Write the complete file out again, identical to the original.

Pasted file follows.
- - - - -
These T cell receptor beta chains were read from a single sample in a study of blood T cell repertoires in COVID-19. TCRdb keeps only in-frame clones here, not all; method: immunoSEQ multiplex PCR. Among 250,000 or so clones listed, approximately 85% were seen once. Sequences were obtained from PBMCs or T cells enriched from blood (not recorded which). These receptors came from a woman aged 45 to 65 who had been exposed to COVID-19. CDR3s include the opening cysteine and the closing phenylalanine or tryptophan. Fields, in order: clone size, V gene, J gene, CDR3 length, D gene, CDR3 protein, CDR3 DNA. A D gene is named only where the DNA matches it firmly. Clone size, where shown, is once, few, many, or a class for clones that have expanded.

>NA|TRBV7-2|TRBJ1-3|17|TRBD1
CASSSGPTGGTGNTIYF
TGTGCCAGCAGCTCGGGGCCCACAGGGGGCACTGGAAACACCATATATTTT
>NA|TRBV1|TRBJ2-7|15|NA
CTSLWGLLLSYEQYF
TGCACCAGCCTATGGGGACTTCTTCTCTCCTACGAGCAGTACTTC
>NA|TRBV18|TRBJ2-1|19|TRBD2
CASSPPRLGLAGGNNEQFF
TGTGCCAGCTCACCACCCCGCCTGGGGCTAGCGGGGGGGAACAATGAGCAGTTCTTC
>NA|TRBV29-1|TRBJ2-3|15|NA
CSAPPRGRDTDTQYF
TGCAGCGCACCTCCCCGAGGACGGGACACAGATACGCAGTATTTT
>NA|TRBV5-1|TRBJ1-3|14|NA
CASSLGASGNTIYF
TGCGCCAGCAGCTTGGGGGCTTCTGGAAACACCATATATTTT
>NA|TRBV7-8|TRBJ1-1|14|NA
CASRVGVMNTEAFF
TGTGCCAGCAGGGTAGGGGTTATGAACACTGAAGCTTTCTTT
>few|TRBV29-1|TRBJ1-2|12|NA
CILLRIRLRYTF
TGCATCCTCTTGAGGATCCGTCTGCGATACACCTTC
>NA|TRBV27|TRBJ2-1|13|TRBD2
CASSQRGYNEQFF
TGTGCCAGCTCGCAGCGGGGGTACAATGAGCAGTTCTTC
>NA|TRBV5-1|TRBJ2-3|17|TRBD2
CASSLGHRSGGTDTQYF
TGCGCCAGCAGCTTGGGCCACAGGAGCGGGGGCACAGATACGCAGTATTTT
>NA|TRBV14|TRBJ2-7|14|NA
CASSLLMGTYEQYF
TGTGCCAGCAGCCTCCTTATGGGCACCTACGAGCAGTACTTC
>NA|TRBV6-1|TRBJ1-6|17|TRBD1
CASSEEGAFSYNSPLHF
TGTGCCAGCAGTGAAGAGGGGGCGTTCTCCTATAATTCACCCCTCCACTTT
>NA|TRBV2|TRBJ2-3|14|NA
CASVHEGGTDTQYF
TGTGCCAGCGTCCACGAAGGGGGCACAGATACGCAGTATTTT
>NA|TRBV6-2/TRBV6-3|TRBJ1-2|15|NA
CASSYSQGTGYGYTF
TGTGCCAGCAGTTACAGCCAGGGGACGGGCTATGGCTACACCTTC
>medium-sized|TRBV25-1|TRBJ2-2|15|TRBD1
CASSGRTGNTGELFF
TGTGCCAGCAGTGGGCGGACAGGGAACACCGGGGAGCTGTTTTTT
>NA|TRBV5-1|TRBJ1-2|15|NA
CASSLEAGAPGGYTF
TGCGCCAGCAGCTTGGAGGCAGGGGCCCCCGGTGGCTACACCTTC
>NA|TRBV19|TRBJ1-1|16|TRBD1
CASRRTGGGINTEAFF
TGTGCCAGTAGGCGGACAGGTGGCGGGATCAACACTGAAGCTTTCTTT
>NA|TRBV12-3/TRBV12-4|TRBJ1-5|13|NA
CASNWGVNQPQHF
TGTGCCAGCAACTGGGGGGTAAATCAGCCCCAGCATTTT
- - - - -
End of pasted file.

These T cell receptor beta chains were read from a single sample in a study of blood T cell repertoires in COVID-19. TCRdb keeps only in-frame clones here, not all; method: immunoSEQ multiplex PCR. Among 250,000 or so clones listed, approximately 85% were seen once. Sequences were obtained from PBMCs or T cells enriched from blood (not recorded which). These receptors came from a woman aged 45 to 65 who had been exposed to COVID-19. CDR3s include the opening cysteine and the closing phenylalanine or tryptophan. Fields, in order: clone size, V gene, J gene, CDR3 length, D gene, CDR3 protein, CDR3 DNA. A D gene is named only where the DNA matches it firmly. Clone size, where shown, is once, few, many, or a class for clones that have expanded.

>NA|TRBV7-2|TRBJ1-3|17|TRBD1
CASSSGPTGGTGNTIYF
TGTGCCAGCAGCTCGGGGCCCACAGGGGGCACTGGAAACACCATATATTTT
>NA|TRBV1|TRBJ2-7|15|NA
CTSLWGLLLSYEQYF
TGCACCAGCCTATGGGGACTTCTTCTCTCCTACGAGCAGTACTTC
>NA|TRBV18|TRBJ2-1|19|TRBD2
CASSPPRLGLAGGNNEQFF
TGTGCCAGCTCACCACCCCGCCTGGGGCTAGCGGGGGGGAACAATGAGCAGTTCTTC
>NA|TRBV29-1|TRBJ2-3|15|NA
CSAPPRGRDTDTQYF
TGCAGCGCACCTCCCCGAGGACGGGACACAGATACGCAGTATTTT
>NA|TRBV5-1|TRBJ1-3|14|NA
CASSLGASGNTIYF
TGCGCCAGCAGCTTGGGGGCTTCTGGAAACACCATATATTTT
>NA|TRBV7-8|TRBJ1-1|14|NA
CASRVGVMNTEAFF
TGTGCCAGCAGGGTAGGGGTTATGAACACTGAAGCTTTCTTT
>few|TRBV29-1|TRBJ1-2|12|NA
CILLRIRLRYTF
TGCATCCTCTTGAGGATCCGTCTGCGATACACCTTC
>NA|TRBV27|TRBJ2-1|13|TRBD2
CASSQRGYNEQFF
TGTGCCAGCTCGCAGCGGGGGTACAATGAGCAGTTCTTC
>NA|TRBV5-1|TRBJ2-3|17|TRBD2
CASSLGHRSGGTDTQYF
TGCGCCAGCAGCTTGGGCCACAGGAGCGGGGGCACAGATACGCAGTATTTT
>NA|TRBV14|TRBJ2-7|14|NA
CASSLLMGTYEQYF
TGTGCCAGCAGCCTCCTTATGGGCACCTACGAGCAGTACTTC
>NA|TRBV6-1|TRBJ1-6|17|TRBD1
CASSEEGAFSYNSPLHF
TGTGCCAGCAGTGAAGAGGGGGCGTTCTCCTATAATTCACCCCTCCACTTT
>NA|TRBV2|TRBJ2-3|14|NA
CASVHEGGTDTQYF
TGTGCCAGCGTCCACGAAGGGGGCACAGATACGCAGTATTTT
>NA|TRBV6-2/TRBV6-3|TRBJ1-2|15|NA
CASSYSQGTGYGYTF
TGTGCCAGCAGTTACAGCCAGGGGACGGGCTATGGCTACACCTTC
>medium-sized|TRBV25-1|TRBJ2-2|15|TRBD1
CASSGRTGNTGELFF
TGTGCCAGCAGTGGGCGGACAGGGAACACCGGGGAGCTGTTTTTT
>NA|TRBV5-1|TRBJ1-2|15|NA
CASSLEAGAPGGYTF
TGCGCCAGCAGCTTGGAGGCAGGGGCCCCCGGTGGCTACACCTTC
>NA|TRBV19|TRBJ1-1|16|TRBD1
CASRRTGGGINTEAFF
TGTGCCAGTAGGCGGACAGGTGGCGGGATCAACACTGAAGCTTTCTTT
>NA|TRBV12-3/TRBV12-4|TRBJ1-5|13|NA
CASNWGVNQPQHF
TGTGCCAGCAACTGGGGGGTAAATCAGCCCCAGCATTTT